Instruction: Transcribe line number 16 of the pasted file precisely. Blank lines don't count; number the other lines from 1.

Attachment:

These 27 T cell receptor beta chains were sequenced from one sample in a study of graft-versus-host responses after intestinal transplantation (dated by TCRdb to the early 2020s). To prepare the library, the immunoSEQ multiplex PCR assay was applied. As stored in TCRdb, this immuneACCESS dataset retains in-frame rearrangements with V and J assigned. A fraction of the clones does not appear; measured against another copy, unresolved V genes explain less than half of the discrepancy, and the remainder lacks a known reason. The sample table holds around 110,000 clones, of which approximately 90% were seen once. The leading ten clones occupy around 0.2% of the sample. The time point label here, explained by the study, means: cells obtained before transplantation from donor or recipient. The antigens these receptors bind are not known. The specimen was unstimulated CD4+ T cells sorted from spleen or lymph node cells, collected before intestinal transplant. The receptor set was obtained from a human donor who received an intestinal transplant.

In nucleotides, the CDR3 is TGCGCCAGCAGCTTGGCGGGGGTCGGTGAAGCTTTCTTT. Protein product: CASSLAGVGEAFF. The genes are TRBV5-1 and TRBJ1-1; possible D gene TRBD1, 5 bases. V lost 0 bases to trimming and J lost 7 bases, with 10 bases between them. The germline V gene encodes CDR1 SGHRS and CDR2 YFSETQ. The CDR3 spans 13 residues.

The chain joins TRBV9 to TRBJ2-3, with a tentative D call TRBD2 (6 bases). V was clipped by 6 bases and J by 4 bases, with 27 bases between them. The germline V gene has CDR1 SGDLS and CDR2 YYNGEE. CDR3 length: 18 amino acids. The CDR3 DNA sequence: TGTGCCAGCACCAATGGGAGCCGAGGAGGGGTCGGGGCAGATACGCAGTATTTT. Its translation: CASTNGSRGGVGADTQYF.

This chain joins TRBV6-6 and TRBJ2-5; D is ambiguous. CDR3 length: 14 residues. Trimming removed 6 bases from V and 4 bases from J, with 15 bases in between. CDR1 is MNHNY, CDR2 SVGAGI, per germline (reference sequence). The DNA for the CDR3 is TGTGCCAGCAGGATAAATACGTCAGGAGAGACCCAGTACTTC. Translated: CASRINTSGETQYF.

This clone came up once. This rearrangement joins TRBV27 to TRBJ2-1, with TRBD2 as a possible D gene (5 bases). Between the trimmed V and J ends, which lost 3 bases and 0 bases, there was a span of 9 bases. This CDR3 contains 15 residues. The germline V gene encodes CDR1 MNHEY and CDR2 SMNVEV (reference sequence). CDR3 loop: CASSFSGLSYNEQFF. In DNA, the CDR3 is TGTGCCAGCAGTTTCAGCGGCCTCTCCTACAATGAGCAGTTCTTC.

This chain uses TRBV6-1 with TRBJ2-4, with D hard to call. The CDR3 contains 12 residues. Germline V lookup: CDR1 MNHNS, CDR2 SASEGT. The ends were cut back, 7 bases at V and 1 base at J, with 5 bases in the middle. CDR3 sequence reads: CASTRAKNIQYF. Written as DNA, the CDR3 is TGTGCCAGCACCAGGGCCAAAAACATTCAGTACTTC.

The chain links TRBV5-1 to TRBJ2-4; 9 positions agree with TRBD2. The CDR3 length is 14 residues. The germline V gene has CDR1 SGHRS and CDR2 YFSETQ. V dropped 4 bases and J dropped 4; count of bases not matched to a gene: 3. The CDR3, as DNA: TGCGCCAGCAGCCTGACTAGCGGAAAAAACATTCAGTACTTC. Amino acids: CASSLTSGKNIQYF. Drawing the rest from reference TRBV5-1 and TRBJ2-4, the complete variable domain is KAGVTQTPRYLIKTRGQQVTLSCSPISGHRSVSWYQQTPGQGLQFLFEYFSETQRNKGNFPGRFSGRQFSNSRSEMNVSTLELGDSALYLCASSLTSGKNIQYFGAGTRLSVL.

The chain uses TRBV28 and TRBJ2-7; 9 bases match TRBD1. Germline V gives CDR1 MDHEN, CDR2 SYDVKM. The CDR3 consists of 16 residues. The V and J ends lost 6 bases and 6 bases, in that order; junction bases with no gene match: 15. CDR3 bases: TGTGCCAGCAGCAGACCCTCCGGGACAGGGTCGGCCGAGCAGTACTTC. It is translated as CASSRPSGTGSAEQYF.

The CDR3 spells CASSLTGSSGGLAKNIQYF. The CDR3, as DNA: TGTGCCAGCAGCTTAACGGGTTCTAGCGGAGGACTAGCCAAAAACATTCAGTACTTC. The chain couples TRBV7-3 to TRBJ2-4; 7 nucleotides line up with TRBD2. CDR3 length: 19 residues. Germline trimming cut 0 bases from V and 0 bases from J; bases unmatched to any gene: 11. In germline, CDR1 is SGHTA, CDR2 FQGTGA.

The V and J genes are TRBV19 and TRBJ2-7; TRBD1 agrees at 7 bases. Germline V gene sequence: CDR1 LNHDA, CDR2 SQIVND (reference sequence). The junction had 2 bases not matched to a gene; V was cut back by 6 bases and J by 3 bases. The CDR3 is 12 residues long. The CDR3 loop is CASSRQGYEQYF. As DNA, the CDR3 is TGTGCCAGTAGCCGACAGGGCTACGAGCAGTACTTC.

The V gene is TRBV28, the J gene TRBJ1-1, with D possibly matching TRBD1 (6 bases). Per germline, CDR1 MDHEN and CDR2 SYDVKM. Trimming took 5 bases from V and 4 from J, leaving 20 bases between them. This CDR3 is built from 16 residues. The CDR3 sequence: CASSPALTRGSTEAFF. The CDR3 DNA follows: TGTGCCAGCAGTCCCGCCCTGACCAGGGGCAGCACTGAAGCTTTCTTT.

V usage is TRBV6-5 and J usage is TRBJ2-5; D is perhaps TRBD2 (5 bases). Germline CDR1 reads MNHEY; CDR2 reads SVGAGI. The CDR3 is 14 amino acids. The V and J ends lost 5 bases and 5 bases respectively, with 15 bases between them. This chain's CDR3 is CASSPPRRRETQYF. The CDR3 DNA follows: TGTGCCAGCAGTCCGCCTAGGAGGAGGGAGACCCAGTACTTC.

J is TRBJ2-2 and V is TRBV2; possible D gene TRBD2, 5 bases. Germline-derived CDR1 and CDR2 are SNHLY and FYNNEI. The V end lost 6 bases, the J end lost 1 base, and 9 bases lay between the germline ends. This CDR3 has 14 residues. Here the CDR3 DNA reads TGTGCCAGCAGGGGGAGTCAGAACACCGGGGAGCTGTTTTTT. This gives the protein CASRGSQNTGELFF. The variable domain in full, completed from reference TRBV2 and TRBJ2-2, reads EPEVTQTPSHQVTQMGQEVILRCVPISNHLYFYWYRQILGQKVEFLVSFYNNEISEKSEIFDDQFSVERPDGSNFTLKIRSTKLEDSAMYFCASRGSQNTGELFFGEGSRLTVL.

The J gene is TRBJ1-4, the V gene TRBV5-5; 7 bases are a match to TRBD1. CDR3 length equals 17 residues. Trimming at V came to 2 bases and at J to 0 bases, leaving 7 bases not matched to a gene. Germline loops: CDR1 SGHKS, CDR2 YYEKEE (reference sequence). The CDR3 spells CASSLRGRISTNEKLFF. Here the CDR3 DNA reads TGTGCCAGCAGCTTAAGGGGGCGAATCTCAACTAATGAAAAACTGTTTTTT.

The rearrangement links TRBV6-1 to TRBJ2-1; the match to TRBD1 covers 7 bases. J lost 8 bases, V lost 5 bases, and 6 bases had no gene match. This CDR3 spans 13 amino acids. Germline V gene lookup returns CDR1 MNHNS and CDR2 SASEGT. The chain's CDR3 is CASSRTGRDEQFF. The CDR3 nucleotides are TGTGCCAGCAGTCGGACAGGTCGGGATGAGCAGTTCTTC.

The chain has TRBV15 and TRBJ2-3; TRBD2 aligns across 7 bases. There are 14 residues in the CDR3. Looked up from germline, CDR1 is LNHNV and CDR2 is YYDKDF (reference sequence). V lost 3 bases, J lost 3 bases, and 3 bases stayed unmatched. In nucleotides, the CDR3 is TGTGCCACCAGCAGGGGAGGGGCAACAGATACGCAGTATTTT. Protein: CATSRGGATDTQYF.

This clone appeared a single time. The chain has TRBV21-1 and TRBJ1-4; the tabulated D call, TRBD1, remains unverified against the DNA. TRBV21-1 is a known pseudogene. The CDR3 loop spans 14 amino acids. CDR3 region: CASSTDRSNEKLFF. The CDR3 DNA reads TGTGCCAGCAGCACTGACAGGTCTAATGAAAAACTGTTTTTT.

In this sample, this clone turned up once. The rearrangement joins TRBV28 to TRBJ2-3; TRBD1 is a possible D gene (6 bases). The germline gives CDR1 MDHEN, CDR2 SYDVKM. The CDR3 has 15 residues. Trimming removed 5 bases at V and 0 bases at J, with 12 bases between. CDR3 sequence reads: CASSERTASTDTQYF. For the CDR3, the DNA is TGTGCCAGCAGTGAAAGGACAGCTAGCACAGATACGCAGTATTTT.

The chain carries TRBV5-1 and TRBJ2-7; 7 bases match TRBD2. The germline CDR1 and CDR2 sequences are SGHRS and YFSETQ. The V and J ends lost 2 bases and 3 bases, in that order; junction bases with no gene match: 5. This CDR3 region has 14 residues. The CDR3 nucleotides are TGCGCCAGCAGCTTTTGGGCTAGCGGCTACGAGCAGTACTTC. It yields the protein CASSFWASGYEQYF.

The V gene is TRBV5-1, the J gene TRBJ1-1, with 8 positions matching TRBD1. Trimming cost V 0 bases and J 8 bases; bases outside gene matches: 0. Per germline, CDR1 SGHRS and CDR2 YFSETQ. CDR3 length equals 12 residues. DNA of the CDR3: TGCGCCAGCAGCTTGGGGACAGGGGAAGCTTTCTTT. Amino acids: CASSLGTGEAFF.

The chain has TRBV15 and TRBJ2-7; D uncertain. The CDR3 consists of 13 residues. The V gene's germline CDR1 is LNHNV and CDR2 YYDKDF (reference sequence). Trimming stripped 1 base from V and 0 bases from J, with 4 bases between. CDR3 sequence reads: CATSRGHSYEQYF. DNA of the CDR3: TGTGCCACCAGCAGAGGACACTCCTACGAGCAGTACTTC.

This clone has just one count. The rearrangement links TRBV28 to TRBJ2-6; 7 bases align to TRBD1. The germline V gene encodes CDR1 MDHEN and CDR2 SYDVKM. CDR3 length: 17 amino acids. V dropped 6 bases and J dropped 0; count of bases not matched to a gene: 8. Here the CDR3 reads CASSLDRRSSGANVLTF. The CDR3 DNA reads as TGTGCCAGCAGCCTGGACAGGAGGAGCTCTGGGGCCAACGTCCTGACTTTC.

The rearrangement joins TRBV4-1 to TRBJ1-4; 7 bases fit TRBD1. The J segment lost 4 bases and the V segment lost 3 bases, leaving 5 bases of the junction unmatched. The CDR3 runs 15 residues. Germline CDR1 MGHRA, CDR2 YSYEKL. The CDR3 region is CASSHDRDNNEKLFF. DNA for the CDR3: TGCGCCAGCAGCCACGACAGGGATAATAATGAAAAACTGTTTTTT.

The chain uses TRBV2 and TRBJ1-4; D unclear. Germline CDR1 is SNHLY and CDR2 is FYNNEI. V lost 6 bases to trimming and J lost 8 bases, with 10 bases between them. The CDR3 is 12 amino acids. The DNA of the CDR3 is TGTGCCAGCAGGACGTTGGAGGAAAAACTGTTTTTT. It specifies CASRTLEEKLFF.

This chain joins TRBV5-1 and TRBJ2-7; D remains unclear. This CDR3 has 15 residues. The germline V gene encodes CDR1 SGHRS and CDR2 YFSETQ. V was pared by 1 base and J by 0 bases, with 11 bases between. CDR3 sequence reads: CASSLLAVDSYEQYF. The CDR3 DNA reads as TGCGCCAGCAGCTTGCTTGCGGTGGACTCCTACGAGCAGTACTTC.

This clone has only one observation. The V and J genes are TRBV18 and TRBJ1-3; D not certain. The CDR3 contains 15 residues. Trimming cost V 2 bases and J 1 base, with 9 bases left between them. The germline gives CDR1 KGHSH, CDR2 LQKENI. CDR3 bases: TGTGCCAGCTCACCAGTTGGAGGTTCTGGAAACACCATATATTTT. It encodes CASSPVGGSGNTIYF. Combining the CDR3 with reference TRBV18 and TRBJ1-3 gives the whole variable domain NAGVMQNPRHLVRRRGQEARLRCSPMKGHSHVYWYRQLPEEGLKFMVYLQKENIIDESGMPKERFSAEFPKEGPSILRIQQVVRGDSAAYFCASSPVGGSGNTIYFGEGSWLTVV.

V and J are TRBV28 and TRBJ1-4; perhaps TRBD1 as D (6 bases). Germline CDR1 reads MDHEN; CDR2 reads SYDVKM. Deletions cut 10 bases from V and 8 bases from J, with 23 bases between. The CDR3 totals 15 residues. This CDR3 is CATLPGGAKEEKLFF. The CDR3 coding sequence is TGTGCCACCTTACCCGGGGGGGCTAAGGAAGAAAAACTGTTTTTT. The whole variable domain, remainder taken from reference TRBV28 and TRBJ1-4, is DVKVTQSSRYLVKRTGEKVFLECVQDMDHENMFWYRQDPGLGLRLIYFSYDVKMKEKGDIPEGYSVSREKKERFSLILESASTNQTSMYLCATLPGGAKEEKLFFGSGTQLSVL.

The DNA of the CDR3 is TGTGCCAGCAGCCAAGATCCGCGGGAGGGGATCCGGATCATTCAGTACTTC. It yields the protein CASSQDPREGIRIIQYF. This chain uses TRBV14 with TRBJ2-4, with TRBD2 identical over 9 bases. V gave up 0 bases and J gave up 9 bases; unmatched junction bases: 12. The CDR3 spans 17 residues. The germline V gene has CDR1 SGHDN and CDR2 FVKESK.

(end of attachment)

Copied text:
The chain has TRBV15 and TRBJ2-3; TRBD2 aligns across 7 bases. There are 14 residues in the CDR3. Looked up from germline, CDR1 is LNHNV and CDR2 is YYDKDF (reference sequence). V lost 3 bases, J lost 3 bases, and 3 bases stayed unmatched. In nucleotides, the CDR3 is TGTGCCACCAGCAGGGGAGGGGCAACAGATACGCAGTATTTT. Protein: CATSRGGATDTQYF.